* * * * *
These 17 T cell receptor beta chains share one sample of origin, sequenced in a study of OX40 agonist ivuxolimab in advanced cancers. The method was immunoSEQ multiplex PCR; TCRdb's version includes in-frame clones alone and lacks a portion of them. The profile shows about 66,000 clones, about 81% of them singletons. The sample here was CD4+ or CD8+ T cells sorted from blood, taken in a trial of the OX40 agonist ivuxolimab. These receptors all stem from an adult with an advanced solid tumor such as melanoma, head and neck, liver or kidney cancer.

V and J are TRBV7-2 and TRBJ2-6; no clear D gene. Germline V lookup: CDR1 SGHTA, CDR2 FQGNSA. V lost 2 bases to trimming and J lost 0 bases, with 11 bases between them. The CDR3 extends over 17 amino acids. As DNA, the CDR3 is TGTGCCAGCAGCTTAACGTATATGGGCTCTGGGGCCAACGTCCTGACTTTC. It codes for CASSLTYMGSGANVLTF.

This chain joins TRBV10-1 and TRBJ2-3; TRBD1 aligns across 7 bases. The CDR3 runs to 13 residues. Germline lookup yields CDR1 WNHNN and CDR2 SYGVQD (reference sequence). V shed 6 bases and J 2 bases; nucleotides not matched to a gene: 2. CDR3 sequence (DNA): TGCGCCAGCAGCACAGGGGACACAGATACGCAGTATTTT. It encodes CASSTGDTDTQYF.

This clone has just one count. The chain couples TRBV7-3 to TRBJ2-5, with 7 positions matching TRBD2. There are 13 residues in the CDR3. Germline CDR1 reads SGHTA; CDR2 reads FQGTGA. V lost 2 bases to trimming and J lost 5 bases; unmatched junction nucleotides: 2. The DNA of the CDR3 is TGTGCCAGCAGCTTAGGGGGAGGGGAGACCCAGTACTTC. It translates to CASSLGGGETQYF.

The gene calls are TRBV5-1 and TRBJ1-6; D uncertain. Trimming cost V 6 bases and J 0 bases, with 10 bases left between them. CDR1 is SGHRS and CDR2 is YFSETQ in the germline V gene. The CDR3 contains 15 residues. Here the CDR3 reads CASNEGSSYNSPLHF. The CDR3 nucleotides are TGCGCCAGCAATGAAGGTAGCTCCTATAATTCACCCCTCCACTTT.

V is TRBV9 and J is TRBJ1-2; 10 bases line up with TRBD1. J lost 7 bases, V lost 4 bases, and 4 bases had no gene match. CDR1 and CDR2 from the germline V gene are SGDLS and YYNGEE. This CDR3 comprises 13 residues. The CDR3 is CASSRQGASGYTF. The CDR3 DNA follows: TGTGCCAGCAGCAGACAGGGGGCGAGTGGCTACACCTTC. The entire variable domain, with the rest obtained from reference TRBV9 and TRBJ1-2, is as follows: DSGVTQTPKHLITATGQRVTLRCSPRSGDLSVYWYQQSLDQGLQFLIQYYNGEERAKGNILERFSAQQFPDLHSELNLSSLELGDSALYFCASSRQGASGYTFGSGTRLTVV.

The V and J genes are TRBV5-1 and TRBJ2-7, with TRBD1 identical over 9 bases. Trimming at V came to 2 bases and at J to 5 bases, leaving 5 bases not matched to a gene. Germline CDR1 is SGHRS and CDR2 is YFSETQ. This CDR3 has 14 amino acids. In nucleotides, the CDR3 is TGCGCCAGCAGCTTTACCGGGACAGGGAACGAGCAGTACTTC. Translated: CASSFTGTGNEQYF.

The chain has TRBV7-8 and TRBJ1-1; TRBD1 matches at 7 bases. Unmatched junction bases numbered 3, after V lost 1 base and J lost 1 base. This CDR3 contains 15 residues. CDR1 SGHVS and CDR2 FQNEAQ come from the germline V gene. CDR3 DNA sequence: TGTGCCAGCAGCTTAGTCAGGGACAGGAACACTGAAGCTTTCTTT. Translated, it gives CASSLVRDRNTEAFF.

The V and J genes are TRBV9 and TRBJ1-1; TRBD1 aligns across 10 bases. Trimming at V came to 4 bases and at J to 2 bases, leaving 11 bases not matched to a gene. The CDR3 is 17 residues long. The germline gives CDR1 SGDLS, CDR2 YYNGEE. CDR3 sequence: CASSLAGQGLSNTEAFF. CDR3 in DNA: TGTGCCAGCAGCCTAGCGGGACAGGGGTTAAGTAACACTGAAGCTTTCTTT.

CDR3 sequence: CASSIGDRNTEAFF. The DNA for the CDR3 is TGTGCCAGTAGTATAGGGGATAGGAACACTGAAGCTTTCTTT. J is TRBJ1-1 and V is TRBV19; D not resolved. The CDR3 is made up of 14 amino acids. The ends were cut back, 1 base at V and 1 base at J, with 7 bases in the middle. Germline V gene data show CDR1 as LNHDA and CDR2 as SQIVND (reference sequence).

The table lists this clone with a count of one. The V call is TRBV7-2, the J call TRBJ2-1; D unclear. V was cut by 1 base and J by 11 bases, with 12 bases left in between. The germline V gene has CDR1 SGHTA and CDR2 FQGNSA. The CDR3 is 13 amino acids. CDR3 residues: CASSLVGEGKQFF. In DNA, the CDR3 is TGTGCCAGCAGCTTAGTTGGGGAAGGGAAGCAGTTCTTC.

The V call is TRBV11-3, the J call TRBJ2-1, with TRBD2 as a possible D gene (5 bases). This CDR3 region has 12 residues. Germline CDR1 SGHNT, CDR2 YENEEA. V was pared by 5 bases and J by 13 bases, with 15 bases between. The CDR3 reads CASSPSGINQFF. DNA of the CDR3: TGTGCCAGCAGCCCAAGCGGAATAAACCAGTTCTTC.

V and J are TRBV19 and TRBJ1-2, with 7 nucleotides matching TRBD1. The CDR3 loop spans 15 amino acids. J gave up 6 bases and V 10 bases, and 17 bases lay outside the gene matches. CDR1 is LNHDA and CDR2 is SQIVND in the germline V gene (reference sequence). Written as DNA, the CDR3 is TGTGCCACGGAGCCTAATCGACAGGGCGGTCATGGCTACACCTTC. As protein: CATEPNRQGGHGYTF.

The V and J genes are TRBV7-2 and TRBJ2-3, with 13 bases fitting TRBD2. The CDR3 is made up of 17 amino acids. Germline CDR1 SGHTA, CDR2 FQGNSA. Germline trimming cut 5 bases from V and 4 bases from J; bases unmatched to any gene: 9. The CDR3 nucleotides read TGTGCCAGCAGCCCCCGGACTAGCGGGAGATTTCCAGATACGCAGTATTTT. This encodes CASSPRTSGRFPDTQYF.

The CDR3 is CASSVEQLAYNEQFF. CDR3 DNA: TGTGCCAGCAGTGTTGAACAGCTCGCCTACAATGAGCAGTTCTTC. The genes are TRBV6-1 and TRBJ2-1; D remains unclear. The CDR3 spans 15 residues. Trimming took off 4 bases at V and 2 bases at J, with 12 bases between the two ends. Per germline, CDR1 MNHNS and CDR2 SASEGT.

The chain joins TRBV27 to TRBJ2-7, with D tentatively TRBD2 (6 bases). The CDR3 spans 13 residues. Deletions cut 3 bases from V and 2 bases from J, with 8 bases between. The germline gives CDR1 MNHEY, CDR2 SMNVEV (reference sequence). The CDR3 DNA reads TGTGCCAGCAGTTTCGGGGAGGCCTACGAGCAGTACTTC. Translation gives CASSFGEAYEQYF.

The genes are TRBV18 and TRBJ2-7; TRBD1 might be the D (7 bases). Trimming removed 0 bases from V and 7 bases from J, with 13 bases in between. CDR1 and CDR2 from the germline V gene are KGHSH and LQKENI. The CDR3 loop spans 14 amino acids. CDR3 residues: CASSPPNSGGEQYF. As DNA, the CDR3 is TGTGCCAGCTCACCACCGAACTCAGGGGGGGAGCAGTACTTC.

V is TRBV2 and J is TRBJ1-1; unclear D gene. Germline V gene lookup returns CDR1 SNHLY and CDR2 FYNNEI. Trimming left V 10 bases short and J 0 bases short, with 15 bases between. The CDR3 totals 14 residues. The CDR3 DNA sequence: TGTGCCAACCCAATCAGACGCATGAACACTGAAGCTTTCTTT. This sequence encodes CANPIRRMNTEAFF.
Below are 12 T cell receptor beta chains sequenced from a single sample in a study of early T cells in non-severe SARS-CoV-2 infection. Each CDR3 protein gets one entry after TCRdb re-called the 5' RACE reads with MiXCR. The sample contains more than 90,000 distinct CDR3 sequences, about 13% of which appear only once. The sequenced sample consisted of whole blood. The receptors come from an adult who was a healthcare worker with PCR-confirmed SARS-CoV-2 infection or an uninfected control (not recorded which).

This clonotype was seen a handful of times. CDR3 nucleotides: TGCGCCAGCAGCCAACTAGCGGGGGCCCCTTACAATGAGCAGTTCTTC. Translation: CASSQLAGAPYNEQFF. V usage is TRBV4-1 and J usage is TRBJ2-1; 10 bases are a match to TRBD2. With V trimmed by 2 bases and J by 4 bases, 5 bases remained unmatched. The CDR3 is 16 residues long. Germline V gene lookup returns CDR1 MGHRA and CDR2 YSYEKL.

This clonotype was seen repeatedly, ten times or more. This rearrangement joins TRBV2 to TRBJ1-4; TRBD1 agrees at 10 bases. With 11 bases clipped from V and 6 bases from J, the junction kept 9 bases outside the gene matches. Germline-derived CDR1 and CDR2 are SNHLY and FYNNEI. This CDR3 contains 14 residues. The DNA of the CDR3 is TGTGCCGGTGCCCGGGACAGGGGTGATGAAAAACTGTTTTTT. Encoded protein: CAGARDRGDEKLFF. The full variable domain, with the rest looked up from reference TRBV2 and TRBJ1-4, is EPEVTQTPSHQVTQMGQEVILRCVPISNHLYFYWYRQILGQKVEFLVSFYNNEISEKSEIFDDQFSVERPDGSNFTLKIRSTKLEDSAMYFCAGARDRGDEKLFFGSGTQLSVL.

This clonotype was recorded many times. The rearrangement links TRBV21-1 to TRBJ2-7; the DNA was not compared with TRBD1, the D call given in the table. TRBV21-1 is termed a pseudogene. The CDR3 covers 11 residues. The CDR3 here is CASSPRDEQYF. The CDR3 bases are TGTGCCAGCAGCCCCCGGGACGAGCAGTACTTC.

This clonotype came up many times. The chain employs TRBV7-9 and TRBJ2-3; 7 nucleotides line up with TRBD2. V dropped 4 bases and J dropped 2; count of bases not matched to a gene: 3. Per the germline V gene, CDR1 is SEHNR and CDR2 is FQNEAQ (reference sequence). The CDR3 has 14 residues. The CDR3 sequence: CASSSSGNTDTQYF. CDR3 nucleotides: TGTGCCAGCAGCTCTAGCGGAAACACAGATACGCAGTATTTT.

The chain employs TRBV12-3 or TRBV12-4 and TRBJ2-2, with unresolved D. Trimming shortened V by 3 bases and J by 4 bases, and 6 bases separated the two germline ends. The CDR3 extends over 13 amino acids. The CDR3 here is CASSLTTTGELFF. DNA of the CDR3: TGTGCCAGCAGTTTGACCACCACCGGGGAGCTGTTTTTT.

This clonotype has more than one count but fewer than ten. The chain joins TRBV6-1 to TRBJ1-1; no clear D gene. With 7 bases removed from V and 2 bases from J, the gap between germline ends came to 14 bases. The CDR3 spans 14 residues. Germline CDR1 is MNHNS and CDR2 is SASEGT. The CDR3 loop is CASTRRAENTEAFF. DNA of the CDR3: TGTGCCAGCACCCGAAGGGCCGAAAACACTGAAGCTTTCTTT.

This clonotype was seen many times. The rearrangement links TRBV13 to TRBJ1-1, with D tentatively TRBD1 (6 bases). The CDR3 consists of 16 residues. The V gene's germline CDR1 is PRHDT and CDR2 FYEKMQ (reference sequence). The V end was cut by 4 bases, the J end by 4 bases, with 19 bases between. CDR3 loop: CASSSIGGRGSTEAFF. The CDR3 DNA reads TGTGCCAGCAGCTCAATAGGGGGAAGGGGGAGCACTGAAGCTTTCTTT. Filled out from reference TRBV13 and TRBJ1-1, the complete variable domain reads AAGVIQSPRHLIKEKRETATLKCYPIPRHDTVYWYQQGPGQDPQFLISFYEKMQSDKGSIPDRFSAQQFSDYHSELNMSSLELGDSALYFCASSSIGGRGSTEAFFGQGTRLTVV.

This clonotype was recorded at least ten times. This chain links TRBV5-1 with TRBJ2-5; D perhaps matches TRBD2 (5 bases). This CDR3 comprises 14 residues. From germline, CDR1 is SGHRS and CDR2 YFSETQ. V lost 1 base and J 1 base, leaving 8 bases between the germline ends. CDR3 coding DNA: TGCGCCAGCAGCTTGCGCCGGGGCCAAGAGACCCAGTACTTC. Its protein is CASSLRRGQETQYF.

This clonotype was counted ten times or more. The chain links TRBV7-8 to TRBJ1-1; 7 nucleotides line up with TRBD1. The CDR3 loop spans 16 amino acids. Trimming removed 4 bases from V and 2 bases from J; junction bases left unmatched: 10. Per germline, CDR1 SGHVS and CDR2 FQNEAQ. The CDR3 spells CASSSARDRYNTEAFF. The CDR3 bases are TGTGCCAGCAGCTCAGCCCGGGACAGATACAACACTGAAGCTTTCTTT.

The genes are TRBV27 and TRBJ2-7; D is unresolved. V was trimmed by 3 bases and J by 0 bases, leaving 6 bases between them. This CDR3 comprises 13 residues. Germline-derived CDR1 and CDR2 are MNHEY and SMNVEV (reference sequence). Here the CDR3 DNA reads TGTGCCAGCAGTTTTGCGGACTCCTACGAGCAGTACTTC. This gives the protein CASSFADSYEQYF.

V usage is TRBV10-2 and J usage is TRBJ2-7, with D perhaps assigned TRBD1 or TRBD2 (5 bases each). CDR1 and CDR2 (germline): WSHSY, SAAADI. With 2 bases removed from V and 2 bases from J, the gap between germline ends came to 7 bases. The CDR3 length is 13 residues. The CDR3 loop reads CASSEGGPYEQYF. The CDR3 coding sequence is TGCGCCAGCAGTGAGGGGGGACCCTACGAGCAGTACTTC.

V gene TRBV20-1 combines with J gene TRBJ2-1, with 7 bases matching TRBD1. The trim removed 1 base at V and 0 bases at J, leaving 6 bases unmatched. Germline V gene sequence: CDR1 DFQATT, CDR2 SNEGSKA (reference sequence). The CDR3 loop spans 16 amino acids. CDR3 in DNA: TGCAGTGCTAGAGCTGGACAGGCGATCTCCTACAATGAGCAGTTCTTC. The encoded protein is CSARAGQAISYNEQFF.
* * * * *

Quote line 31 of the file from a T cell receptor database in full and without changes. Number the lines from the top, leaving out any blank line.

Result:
V gene TRBV20-1 combines with J gene TRBJ2-1, with 7 bases matching TRBD1. The trim removed 1 base at V and 0 bases at J, leaving 6 bases unmatched. Germline V gene sequence: CDR1 DFQATT, CDR2 SNEGSKA (reference sequence). The CDR3 loop spans 16 amino acids. CDR3 in DNA: TGCAGTGCTAGAGCTGGACAGGCGATCTCCTACAATGAGCAGTTCTTC. The encoded protein is CSARAGQAISYNEQFF.